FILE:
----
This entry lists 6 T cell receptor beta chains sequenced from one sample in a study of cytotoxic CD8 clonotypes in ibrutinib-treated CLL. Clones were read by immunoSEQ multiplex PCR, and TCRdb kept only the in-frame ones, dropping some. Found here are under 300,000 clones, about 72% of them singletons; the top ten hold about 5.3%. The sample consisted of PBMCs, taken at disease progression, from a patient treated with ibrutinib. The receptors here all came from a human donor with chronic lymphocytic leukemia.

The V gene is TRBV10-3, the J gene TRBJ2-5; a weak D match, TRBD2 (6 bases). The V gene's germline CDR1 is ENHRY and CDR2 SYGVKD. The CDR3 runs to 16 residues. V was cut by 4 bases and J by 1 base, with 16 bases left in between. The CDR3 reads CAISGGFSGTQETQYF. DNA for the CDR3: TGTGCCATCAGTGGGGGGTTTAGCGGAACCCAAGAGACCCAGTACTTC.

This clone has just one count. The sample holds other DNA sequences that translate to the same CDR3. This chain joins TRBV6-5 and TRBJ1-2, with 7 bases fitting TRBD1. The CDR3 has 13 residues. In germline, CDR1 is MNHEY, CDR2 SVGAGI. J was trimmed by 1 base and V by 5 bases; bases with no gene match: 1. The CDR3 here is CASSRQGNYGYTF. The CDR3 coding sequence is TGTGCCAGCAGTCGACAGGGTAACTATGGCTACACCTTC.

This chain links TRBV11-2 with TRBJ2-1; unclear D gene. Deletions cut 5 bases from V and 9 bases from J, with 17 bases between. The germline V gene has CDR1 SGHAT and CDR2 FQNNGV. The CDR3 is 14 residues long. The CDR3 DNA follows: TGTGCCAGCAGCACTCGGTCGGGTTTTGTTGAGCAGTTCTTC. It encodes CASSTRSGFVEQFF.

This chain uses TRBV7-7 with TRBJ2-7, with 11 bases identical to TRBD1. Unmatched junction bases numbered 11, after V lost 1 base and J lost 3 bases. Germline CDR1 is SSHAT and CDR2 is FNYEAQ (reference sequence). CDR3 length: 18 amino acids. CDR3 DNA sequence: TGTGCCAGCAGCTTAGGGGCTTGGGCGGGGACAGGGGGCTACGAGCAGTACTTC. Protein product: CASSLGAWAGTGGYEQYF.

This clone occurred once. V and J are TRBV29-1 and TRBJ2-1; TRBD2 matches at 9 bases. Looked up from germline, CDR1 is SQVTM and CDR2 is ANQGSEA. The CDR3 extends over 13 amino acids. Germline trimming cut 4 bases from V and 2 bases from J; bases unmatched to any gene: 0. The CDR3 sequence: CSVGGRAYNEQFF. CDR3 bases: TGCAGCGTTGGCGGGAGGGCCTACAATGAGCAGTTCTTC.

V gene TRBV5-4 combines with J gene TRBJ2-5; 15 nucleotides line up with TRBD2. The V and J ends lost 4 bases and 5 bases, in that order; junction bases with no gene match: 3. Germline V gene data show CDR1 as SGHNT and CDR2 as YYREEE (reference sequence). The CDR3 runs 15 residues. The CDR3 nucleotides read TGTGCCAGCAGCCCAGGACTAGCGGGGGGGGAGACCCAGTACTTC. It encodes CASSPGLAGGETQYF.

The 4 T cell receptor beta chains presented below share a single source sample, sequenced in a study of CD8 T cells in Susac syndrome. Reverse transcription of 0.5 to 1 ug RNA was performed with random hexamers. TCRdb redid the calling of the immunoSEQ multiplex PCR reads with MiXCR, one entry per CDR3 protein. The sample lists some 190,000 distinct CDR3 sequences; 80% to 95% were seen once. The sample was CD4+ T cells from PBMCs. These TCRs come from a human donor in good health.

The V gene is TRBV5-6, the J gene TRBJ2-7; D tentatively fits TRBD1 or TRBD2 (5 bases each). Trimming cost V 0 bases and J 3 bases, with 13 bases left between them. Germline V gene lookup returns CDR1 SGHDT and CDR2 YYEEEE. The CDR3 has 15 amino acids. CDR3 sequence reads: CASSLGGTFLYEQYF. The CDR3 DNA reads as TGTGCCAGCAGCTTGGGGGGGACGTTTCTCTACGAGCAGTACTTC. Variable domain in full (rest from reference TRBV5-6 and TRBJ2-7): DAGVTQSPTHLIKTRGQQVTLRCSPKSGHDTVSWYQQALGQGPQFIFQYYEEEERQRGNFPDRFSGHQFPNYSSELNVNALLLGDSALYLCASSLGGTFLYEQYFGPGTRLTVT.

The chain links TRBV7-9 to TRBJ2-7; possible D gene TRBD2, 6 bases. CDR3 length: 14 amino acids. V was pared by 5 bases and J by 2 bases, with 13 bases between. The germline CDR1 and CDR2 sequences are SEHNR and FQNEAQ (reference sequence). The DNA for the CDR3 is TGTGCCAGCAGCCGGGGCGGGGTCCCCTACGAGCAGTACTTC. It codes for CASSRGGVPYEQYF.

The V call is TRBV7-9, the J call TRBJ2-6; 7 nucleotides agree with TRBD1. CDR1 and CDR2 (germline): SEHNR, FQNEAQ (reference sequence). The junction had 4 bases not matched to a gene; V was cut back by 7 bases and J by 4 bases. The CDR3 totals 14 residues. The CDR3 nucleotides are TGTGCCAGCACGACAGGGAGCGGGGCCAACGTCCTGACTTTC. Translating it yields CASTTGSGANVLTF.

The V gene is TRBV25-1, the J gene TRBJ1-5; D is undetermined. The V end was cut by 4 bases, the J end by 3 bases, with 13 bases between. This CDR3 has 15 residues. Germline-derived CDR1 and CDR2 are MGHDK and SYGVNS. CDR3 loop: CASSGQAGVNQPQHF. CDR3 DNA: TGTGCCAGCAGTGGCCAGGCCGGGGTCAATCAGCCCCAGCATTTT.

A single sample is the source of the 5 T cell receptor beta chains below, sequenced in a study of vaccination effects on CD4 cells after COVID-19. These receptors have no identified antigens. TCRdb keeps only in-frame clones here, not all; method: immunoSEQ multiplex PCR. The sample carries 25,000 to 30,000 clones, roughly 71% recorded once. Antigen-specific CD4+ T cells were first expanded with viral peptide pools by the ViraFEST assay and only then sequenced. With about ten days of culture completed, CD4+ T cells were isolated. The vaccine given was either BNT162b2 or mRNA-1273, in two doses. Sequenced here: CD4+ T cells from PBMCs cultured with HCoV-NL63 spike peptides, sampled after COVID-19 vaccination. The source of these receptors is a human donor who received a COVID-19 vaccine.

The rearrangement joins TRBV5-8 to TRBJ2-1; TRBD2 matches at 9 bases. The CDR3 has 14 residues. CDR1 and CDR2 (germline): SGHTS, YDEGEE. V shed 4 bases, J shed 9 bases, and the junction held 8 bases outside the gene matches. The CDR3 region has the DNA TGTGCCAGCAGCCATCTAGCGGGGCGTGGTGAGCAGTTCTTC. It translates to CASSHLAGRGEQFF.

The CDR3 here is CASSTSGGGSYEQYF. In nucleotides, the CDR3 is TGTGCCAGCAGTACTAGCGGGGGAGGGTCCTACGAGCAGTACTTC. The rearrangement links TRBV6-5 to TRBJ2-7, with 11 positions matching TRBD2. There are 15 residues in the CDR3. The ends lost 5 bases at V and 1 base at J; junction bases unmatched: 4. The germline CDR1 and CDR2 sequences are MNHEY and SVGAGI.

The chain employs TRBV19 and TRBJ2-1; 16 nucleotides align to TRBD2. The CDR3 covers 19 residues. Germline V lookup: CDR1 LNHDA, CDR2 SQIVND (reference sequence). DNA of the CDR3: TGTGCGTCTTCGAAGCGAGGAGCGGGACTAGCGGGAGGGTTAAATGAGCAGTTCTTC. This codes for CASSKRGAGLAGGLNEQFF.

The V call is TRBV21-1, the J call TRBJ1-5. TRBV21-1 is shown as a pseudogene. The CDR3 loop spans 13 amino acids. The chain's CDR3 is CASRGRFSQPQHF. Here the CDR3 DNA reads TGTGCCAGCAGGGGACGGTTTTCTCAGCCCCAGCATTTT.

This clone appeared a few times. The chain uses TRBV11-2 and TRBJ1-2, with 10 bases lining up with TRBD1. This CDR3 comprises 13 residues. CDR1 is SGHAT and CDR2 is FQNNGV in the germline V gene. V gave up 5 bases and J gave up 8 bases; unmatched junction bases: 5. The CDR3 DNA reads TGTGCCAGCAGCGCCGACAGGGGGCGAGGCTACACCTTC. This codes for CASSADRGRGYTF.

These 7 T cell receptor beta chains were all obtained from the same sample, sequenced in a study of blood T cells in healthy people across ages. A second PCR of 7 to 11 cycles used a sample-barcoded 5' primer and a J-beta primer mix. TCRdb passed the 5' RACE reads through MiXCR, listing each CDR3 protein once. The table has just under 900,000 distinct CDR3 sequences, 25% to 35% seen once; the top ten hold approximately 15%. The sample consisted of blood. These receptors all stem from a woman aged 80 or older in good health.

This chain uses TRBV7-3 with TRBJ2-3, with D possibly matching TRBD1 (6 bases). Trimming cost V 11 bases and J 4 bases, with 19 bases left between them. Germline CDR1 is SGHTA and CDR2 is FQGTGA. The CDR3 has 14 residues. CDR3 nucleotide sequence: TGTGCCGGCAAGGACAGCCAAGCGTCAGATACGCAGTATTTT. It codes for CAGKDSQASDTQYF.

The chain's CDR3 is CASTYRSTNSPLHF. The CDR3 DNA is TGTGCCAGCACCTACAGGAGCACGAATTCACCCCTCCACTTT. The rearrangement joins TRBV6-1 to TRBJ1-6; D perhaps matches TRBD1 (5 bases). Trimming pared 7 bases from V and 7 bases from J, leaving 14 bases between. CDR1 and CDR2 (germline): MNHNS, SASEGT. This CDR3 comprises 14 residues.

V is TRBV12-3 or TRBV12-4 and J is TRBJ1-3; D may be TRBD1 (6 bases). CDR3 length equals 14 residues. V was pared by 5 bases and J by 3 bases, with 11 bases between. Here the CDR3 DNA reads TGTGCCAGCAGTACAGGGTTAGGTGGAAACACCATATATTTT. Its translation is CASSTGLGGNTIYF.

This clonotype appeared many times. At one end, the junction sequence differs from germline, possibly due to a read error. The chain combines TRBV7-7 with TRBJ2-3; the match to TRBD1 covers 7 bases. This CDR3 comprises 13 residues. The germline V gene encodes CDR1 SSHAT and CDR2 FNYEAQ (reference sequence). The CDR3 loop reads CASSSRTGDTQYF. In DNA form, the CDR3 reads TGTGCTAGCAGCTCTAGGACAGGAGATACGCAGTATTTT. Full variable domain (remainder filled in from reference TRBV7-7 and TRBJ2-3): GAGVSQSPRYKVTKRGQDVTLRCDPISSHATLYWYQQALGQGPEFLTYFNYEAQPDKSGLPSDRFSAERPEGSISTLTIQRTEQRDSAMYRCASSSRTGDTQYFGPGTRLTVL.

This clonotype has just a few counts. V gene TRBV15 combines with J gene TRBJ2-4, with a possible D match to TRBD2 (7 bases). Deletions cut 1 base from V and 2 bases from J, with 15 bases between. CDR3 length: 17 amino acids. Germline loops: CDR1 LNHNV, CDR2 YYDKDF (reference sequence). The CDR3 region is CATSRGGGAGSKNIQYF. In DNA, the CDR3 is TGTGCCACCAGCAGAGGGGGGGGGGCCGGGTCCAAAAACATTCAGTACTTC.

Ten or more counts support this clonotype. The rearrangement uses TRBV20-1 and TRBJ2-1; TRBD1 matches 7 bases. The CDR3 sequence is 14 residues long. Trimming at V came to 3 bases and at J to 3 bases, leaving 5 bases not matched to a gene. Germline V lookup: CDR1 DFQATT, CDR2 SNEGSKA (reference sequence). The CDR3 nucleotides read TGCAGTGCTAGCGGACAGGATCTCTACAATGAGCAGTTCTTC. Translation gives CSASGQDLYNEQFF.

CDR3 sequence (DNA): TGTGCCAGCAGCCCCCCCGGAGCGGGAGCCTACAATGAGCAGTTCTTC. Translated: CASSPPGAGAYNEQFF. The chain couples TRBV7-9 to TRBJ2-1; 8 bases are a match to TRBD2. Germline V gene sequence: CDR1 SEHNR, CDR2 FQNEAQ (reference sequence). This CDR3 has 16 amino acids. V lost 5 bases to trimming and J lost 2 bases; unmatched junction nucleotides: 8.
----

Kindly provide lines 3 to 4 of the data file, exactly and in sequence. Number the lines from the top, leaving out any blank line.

This clone has just one count. The sample holds other DNA sequences that translate to the same CDR3. This chain joins TRBV6-5 and TRBJ1-2, with 7 bases fitting TRBD1. The CDR3 has 13 residues. In germline, CDR1 is MNHEY, CDR2 SVGAGI. J was trimmed by 1 base and V by 5 bases; bases with no gene match: 1. The CDR3 here is CASSRQGNYGYTF. The CDR3 coding sequence is TGTGCCAGCAGTCGACAGGGTAACTATGGCTACACCTTC.

This chain links TRBV11-2 with TRBJ2-1; unclear D gene. Deletions cut 5 bases from V and 9 bases from J, with 17 bases between. The germline V gene has CDR1 SGHAT and CDR2 FQNNGV. The CDR3 is 14 residues long. The CDR3 DNA follows: TGTGCCAGCAGCACTCGGTCGGGTTTTGTTGAGCAGTTCTTC. It encodes CASSTRSGFVEQFF.